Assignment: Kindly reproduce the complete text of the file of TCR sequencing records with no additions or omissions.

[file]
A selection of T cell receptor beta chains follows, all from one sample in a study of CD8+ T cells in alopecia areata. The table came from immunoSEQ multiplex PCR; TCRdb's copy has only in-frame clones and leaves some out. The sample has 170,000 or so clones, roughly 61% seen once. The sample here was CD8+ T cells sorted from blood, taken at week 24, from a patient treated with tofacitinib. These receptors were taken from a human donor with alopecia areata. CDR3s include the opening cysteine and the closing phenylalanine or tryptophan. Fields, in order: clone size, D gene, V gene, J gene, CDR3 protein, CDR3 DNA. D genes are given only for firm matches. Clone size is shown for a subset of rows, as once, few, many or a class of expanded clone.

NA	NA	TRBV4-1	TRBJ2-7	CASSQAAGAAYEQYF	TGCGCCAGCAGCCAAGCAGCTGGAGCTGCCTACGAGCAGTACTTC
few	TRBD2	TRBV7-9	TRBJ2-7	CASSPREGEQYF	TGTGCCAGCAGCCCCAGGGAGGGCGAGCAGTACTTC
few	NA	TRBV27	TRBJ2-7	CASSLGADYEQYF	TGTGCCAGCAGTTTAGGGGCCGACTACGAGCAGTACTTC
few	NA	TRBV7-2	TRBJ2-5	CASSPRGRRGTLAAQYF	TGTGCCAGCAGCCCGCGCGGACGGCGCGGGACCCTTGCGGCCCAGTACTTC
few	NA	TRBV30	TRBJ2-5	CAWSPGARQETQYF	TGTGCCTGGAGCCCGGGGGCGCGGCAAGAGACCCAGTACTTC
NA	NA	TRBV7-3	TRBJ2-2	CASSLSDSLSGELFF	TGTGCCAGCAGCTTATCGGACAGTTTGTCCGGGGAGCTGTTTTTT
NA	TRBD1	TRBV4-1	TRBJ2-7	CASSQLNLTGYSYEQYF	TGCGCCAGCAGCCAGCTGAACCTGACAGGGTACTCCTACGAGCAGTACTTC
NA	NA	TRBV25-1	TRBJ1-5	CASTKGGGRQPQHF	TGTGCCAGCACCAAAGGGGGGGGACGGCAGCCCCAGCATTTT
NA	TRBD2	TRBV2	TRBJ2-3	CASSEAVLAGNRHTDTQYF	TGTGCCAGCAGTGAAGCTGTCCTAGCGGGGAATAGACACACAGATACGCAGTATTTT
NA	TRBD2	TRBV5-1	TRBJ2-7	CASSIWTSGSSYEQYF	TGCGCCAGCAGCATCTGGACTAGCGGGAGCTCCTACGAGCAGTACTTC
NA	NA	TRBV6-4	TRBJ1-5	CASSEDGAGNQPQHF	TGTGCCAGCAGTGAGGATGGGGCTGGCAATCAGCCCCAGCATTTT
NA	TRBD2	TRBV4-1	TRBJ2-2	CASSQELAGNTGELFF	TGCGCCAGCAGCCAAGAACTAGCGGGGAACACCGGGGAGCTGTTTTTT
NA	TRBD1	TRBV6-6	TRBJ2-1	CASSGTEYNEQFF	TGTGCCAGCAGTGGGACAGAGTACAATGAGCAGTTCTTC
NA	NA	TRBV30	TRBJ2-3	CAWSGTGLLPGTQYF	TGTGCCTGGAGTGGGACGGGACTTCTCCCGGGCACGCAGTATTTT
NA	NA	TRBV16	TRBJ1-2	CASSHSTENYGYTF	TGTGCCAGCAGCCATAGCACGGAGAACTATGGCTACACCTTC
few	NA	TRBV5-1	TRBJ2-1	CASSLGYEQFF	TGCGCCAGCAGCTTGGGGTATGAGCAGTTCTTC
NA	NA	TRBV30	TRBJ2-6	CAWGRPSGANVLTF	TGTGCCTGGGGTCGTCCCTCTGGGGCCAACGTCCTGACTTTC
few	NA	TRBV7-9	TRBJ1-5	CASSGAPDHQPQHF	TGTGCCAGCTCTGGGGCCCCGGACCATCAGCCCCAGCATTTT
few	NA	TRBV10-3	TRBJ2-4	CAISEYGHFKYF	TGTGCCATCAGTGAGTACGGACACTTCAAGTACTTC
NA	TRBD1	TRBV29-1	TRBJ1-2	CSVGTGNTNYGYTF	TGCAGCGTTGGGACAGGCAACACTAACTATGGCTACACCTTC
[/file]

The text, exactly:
A selection of T cell receptor beta chains follows, all from one sample in a study of CD8+ T cells in alopecia areata. The table came from immunoSEQ multiplex PCR; TCRdb's copy has only in-frame clones and leaves some out. The sample has 170,000 or so clones, roughly 61% seen once. The sample here was CD8+ T cells sorted from blood, taken at week 24, from a patient treated with tofacitinib. These receptors were taken from a human donor with alopecia areata. CDR3s include the opening cysteine and the closing phenylalanine or tryptophan. Fields, in order: clone size, D gene, V gene, J gene, CDR3 protein, CDR3 DNA. D genes are given only for firm matches. Clone size is shown for a subset of rows, as once, few, many or a class of expanded clone.

NA	NA	TRBV4-1	TRBJ2-7	CASSQAAGAAYEQYF	TGCGCCAGCAGCCAAGCAGCTGGAGCTGCCTACGAGCAGTACTTC
few	TRBD2	TRBV7-9	TRBJ2-7	CASSPREGEQYF	TGTGCCAGCAGCCCCAGGGAGGGCGAGCAGTACTTC
few	NA	TRBV27	TRBJ2-7	CASSLGADYEQYF	TGTGCCAGCAGTTTAGGGGCCGACTACGAGCAGTACTTC
few	NA	TRBV7-2	TRBJ2-5	CASSPRGRRGTLAAQYF	TGTGCCAGCAGCCCGCGCGGACGGCGCGGGACCCTTGCGGCCCAGTACTTC
few	NA	TRBV30	TRBJ2-5	CAWSPGARQETQYF	TGTGCCTGGAGCCCGGGGGCGCGGCAAGAGACCCAGTACTTC
NA	NA	TRBV7-3	TRBJ2-2	CASSLSDSLSGELFF	TGTGCCAGCAGCTTATCGGACAGTTTGTCCGGGGAGCTGTTTTTT
NA	TRBD1	TRBV4-1	TRBJ2-7	CASSQLNLTGYSYEQYF	TGCGCCAGCAGCCAGCTGAACCTGACAGGGTACTCCTACGAGCAGTACTTC
NA	NA	TRBV25-1	TRBJ1-5	CASTKGGGRQPQHF	TGTGCCAGCACCAAAGGGGGGGGACGGCAGCCCCAGCATTTT
NA	TRBD2	TRBV2	TRBJ2-3	CASSEAVLAGNRHTDTQYF	TGTGCCAGCAGTGAAGCTGTCCTAGCGGGGAATAGACACACAGATACGCAGTATTTT
NA	TRBD2	TRBV5-1	TRBJ2-7	CASSIWTSGSSYEQYF	TGCGCCAGCAGCATCTGGACTAGCGGGAGCTCCTACGAGCAGTACTTC
NA	NA	TRBV6-4	TRBJ1-5	CASSEDGAGNQPQHF	TGTGCCAGCAGTGAGGATGGGGCTGGCAATCAGCCCCAGCATTTT
NA	TRBD2	TRBV4-1	TRBJ2-2	CASSQELAGNTGELFF	TGCGCCAGCAGCCAAGAACTAGCGGGGAACACCGGGGAGCTGTTTTTT
NA	TRBD1	TRBV6-6	TRBJ2-1	CASSGTEYNEQFF	TGTGCCAGCAGTGGGACAGAGTACAATGAGCAGTTCTTC
NA	NA	TRBV30	TRBJ2-3	CAWSGTGLLPGTQYF	TGTGCCTGGAGTGGGACGGGACTTCTCCCGGGCACGCAGTATTTT
NA	NA	TRBV16	TRBJ1-2	CASSHSTENYGYTF	TGTGCCAGCAGCCATAGCACGGAGAACTATGGCTACACCTTC
few	NA	TRBV5-1	TRBJ2-1	CASSLGYEQFF	TGCGCCAGCAGCTTGGGGTATGAGCAGTTCTTC
NA	NA	TRBV30	TRBJ2-6	CAWGRPSGANVLTF	TGTGCCTGGGGTCGTCCCTCTGGGGCCAACGTCCTGACTTTC
few	NA	TRBV7-9	TRBJ1-5	CASSGAPDHQPQHF	TGTGCCAGCTCTGGGGCCCCGGACCATCAGCCCCAGCATTTT
few	NA	TRBV10-3	TRBJ2-4	CAISEYGHFKYF	TGTGCCATCAGTGAGTACGGACACTTCAAGTACTTC
NA	TRBD1	TRBV29-1	TRBJ1-2	CSVGTGNTNYGYTF	TGCAGCGTTGGGACAGGCAACACTAACTATGGCTACACCTTC